Sesame Street Turns 40
After 40 years, sunny days are still shining on the beloved children’s television show
The original cast of Sesame Street, which first aired in November, 1969 (Photo: Sesame Workshop)
Big Bird, Elmo, Oscar the Grouch . . . is there anyone reading this article who doesn’t recognize these characters? Sesame Street has been around so long many of your parents probably have fond memories of the show. This month, the classic children’s television show that stars furry Muppets alongside human actors celebrates its 40th anniversary.
When Sesame Street first went on the air in November 1969, kids and parents had never seen anything like it. What was so different about it? Believe it or not, no one had ever heard of educational television before. The idea that TV could be used as a teaching tool for children was brand-new.
The show was originally aimed at children who did not have access to preschool. The show’s creators wanted to help them learn basic skills, like the alphabet and counting, as well as values like friendship and respect—all while having fun.
Forty years and 4,187 episodes later, Sesame Street has not only made learning fun for millions of American children, but it also now teaches children in 125 countries.
The First Lady Helps Celebrate
First Lady Michelle Obama appeared on the episode marking Sesame Street’s 40th anniversary on November 10. In the episode, she joined characters Elmo and Big Bird along with a group of children. Together they planted vegetable seeds to grow tomatoes, cucumbers, lettuce, and carrots. Mrs. Obama has emphasized the importance of healthy eating since the start of her husband’s presidency.
Muppets Past and Present
If you visited Sesame Street in 1969, you would see plenty of familiar faces. Big Bird, Grover, Oscar the Grouch, Cookie Monster, and Bert and Ernie are some of the Muppets—the puppets created by puppeteer Jim Henson—that have been around Sesame Street since the very beginning.
But you wouldn’t see some of the characters you remember from your own preschool days. Big Bird’s friend Snuffleupagus first appeared in 1971, and the number-loving Count in 1972. Elmo, the superstar of today’s Sesame Street, arrived in 1979. At first, he was known simply as Little Monster.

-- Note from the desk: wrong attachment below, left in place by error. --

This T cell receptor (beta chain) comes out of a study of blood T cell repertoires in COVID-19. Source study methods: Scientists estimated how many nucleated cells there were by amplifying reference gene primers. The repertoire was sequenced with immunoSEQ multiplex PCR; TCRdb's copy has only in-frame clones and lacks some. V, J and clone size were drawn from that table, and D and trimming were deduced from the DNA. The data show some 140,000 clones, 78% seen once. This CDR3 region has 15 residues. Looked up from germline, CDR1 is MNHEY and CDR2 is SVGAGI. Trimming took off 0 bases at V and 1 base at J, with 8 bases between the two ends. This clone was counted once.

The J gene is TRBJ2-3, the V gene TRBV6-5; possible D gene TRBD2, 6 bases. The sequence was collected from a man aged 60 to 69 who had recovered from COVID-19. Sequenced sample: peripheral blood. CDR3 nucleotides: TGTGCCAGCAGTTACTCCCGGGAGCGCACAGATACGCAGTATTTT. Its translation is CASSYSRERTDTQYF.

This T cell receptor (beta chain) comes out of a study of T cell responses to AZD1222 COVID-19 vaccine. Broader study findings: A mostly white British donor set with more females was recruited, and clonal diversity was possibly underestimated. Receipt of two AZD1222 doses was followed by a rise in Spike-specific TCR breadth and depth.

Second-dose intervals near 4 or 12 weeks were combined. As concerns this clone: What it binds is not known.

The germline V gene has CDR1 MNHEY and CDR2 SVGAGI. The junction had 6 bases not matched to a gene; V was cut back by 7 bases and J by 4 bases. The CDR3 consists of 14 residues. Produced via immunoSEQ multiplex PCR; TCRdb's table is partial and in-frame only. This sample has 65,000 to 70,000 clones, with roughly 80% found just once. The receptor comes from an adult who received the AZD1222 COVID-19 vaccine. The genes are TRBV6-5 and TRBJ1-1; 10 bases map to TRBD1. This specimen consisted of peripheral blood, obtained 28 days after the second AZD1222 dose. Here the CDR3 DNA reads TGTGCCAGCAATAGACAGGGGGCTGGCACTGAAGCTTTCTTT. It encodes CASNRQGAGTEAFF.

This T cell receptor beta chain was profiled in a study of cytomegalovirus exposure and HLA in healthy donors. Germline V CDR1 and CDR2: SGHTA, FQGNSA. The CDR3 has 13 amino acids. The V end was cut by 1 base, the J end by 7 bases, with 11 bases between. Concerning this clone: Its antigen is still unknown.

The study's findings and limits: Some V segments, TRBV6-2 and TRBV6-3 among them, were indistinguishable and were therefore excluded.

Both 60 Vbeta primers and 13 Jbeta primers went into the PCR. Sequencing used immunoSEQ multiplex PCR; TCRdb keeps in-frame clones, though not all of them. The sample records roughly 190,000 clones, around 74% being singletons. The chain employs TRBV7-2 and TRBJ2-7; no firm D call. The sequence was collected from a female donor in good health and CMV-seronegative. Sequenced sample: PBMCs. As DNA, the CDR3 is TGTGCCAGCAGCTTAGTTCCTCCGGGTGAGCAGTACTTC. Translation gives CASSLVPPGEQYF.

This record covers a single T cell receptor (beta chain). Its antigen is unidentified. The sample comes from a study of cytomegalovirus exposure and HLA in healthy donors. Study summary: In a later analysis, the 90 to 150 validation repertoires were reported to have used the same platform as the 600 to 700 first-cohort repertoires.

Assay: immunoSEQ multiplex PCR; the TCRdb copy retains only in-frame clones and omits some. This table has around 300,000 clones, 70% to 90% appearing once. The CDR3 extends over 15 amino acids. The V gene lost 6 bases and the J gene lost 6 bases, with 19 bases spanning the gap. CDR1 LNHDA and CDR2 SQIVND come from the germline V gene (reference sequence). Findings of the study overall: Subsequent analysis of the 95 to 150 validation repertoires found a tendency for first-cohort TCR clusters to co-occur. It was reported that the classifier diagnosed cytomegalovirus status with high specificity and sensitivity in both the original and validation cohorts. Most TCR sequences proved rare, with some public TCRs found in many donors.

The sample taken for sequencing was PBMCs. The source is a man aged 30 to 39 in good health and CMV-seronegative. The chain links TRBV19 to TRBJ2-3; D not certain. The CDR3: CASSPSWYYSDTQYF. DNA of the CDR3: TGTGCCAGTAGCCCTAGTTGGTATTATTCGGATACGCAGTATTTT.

Abby Cadabby became the newest Muppet on the block in 2006. The fairy in training is also the most modern Muppet: beginning this season, she is a digital creation, rather than a physical, fuzzy puppet.
An Ever-Changing Street
The Street has changed in other ways too. Initially aimed mostly at urban, or city, children, the show had a more gritty, big-city feel in the early days. Graffiti was visible, and the colors on the set were not as bright as they are today.
In 1969, children who rode their bikes on Sesame Street did not wear helmets, and Cookie Monster ate nothing but cookies. Today, he knows that cookies are a “sometimes” food, and that he needs to eat fruits and vegetables as well. The show has evolved, or changed, constantly over the years to keep its learning current for kids.
Did You Know?
- The first episode of Sesame Street was sponsored by the letters W, S, and E and the numbers 2 and 3.
- Creators of Sesame Street were thinking of calling the show “123 Avenue B.”
- Big Bird is 8 feet, 2 inches tall.
- Oscar the Grouch was orange during the first season, before being changed to green.
- Actor Caroll Spinney, now 75, has played Big Bird since the first episode. He also plays Oscar the Grouch.
- Kermit the Frog made his last appearance on the show in 2001. He is the only original Muppet no longer on Sesame Street.
- 77 million Americans have watched Sesame Street as children. You are probably one of them!
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